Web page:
consumer business spending in the u.s. is keeping the recovery on track. the economy grew at an annual rate of 2.6% in the second quarter, slightly less than estimates. exports grew faster than imports. dayal news 24 hours a powered by more than 2700 journalists and analysts in more than 120 countries, i'm courtney donohoe. this is bloomberg. mark: we will hear from barclays chief executive jes staley on the banks restructuring plan and what is next. this is bloomberg. ♪
vonnie: i'm vonnie quinn and this is the european close on "bloomberg markets." let's talk oil. the industry streak of upside surprises right by exxon mobil missing second-quarter estimates. joining us now for stock of the hour is bloomberg's abigail doolittle. were we to anticipate this from exxon? abigail: other major oil companies missed the street, but they did miss on the bottom line even the earnings to double. cash flow is a big concern. all this is tied to production for expectations may have been high, but if we take a look at g #btv 8129, this is the company's production over the last five years. the down bars represent production declining in the up farce to the upside. we have seen that 17 of the past 20 three quarters have been to the downside. that reflects the oil crash. they had more than 1200 drills on. now less than half of that as oil has really declined.
as you can imagine, the price of oil is a huge factor here. this gives us a chance to take a look at our favorite chart and the bloomberg. this is g #btv 299. this comes from mike mcglone, a bloomberg intelligence commodity strategist. look at this -- beta for colors and the moving band. der anded to be a tra it suggesting that we may not see oil rise above $50. if they did not get above it, they make money. below it, not so much. this suggest that there could be more pain ahead for exxon mobil. vonnie: and the biggest production for shale and the u.s. yet and then canada oil plans are coming back online too. abigail: that could certainly be a pressure on the price of oil and exxon mobil. all this could in fact be a negative drag on the dow. take a look at a great function within the bloomberg.
this is the age move function on the year. the dow is climbing on the year up about 10%. the individual movers are among storm green. exxon mobil is one of the few laggards, down 10% on the year. really declining in a big way and a drag on the dow. we have a lot of those winners helping to move the dow up here. vonnie: abigail doolittle there. mark: let's get back to the european bank earnings. it's been a busy day at week. barclays posting a net loss due to shares in its effort to unit and part of a scandal. we spoke to jes staley on the pain of protection and insurance scandals and how he feels the investment bank's performance. >> with the investment bank overall, we are quite pleased. with equity underwriting's and debt underwriting's, we had a great quarter. the first half of this year was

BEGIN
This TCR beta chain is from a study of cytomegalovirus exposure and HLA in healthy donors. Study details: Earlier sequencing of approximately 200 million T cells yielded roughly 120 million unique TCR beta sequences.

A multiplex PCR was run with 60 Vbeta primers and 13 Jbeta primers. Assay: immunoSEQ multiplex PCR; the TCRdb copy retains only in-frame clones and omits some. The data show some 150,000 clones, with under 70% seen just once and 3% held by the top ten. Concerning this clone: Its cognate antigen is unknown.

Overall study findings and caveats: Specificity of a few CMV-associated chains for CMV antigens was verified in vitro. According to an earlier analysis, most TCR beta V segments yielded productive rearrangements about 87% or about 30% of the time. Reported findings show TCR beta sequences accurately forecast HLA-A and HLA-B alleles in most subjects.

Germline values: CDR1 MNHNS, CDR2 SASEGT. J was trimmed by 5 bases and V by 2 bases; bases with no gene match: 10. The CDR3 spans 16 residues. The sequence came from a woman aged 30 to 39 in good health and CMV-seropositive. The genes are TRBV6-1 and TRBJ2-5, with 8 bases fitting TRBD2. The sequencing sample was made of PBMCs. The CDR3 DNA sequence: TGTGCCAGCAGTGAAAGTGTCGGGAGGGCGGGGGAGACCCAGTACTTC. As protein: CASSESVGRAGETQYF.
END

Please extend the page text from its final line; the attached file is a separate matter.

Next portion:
one of the best results that the bank has had as part of our business. credit-rating did quite well. in rates in currencies, we're still not happy with where we are. we are down in the second quarter. we have made some recent very important hires. we will get that corrected, but overall, i think investment thanking had a good quarter. >> are you still happy with the extent to which you backed the investment banking business at barclays? have you taken enough action to turn that performance around? >> we still have room for improvement. clearly very pleased with the strategy that we set out with the transatlantic investment bank. we have a very strong position in new york. we are the number one investment banking nikkei with a market and theer 10% -- bank
u.k. with a market share over 10%. we like the strategy of being a transatlantic and we will continue to invest in our investment. >> can you give us an update on the state of the investigation with the u.k. sfo looking into the markets and the u.s. doj looking into rmbs issues? what are these telling you about legal issues? are they proving to be a distraction when you're talking to investors about company? puto we definitely want to both the rmbs and the qatari issues behind us. clearly in discussions with the thatnd the doj, but the on , we really don't want to discuss the situations as they are open investigations. >> looking at your statement time you talked about another $700 million in charges for ppr. the deadline has been extended. could there be more?